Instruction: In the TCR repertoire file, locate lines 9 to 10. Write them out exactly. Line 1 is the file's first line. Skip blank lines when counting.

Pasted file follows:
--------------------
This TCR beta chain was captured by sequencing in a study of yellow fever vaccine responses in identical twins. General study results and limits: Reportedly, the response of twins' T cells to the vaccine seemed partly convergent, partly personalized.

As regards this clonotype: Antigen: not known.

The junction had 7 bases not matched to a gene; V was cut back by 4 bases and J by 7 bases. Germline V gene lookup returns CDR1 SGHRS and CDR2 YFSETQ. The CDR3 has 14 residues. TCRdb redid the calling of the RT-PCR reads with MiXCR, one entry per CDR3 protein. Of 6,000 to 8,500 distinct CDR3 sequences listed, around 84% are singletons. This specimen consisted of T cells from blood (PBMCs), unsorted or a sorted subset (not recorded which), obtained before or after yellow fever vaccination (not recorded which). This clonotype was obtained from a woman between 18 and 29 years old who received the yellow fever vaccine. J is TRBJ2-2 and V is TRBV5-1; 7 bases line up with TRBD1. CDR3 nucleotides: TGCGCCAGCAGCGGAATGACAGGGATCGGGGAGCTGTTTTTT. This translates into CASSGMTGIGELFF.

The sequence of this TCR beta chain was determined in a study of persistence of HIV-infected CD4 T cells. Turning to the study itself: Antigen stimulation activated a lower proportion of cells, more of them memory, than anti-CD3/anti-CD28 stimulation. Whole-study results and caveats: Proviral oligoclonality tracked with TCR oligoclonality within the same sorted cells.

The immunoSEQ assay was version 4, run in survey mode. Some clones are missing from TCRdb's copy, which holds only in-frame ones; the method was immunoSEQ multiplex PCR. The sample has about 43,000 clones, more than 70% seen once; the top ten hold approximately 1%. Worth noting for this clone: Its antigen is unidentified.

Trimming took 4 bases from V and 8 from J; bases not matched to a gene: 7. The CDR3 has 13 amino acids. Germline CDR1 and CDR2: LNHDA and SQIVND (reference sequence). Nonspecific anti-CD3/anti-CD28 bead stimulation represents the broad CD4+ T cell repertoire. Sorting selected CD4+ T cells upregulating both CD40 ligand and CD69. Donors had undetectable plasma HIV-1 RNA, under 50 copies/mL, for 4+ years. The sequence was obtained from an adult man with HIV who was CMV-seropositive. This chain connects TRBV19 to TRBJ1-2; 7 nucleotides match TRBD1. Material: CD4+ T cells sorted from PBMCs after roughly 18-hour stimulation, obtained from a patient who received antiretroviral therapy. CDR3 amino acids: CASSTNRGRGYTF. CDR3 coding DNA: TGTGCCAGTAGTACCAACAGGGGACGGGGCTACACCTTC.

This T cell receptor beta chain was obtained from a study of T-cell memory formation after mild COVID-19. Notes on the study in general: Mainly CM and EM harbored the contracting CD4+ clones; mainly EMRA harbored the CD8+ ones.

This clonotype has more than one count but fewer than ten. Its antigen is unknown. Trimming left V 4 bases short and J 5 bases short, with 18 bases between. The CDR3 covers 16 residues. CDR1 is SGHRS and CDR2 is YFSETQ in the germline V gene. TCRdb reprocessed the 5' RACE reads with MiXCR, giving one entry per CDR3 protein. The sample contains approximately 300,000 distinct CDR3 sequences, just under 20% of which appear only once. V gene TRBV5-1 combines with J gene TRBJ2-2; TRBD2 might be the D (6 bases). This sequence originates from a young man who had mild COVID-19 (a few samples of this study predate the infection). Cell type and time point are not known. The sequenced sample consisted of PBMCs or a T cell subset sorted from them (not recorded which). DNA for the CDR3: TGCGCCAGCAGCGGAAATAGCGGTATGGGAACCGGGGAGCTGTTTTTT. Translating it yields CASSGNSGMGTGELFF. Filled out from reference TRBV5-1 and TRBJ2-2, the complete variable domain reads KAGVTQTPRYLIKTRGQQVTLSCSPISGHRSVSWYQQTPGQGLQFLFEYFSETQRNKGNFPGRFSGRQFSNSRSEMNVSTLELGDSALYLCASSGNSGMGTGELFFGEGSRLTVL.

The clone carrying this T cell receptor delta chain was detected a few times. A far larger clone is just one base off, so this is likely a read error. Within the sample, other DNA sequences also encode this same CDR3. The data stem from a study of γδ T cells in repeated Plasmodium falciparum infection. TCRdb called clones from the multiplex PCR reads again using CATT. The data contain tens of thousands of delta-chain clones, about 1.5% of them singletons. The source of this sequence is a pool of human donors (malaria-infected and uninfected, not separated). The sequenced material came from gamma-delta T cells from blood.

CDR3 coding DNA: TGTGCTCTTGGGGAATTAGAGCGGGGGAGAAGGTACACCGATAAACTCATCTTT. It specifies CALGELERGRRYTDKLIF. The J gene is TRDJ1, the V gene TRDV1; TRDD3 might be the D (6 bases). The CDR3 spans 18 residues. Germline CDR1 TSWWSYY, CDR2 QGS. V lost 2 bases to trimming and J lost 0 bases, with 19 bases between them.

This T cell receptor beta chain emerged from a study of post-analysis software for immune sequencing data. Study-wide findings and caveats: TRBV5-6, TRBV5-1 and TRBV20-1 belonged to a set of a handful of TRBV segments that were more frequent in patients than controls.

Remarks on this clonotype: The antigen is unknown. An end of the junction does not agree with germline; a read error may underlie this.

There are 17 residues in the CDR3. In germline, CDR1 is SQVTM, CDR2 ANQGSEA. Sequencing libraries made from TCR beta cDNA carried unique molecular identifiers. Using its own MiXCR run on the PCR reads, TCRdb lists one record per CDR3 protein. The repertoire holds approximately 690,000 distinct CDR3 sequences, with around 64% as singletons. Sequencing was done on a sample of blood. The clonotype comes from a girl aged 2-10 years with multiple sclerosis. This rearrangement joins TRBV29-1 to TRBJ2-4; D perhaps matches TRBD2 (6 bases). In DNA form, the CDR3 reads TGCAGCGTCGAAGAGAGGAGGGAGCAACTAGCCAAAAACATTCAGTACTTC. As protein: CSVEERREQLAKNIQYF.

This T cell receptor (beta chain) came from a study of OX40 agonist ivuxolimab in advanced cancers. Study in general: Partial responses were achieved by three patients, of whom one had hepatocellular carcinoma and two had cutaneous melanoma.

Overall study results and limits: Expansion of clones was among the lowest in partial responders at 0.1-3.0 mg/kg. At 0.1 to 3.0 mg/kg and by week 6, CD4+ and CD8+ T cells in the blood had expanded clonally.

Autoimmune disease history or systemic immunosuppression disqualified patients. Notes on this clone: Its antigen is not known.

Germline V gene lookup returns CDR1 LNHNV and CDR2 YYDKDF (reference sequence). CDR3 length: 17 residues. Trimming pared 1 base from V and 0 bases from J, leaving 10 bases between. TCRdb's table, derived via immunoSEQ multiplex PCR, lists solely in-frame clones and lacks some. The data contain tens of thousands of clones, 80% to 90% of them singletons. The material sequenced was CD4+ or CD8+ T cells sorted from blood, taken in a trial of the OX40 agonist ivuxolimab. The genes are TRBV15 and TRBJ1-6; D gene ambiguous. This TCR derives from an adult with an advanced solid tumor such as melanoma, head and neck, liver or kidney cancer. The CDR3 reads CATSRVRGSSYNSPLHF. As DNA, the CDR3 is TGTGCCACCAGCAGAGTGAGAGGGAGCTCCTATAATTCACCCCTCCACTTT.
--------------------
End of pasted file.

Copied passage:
The clone carrying this T cell receptor delta chain was detected a few times. A far larger clone is just one base off, so this is likely a read error. Within the sample, other DNA sequences also encode this same CDR3. The data stem from a study of γδ T cells in repeated Plasmodium falciparum infection. TCRdb called clones from the multiplex PCR reads again using CATT. The data contain tens of thousands of delta-chain clones, about 1.5% of them singletons. The source of this sequence is a pool of human donors (malaria-infected and uninfected, not separated). The sequenced material came from gamma-delta T cells from blood.

CDR3 coding DNA: TGTGCTCTTGGGGAATTAGAGCGGGGGAGAAGGTACACCGATAAACTCATCTTT. It specifies CALGELERGRRYTDKLIF. The J gene is TRDJ1, the V gene TRDV1; TRDD3 might be the D (6 bases). The CDR3 spans 18 residues. Germline CDR1 TSWWSYY, CDR2 QGS. V lost 2 bases to trimming and J lost 0 bases, with 19 bases between them.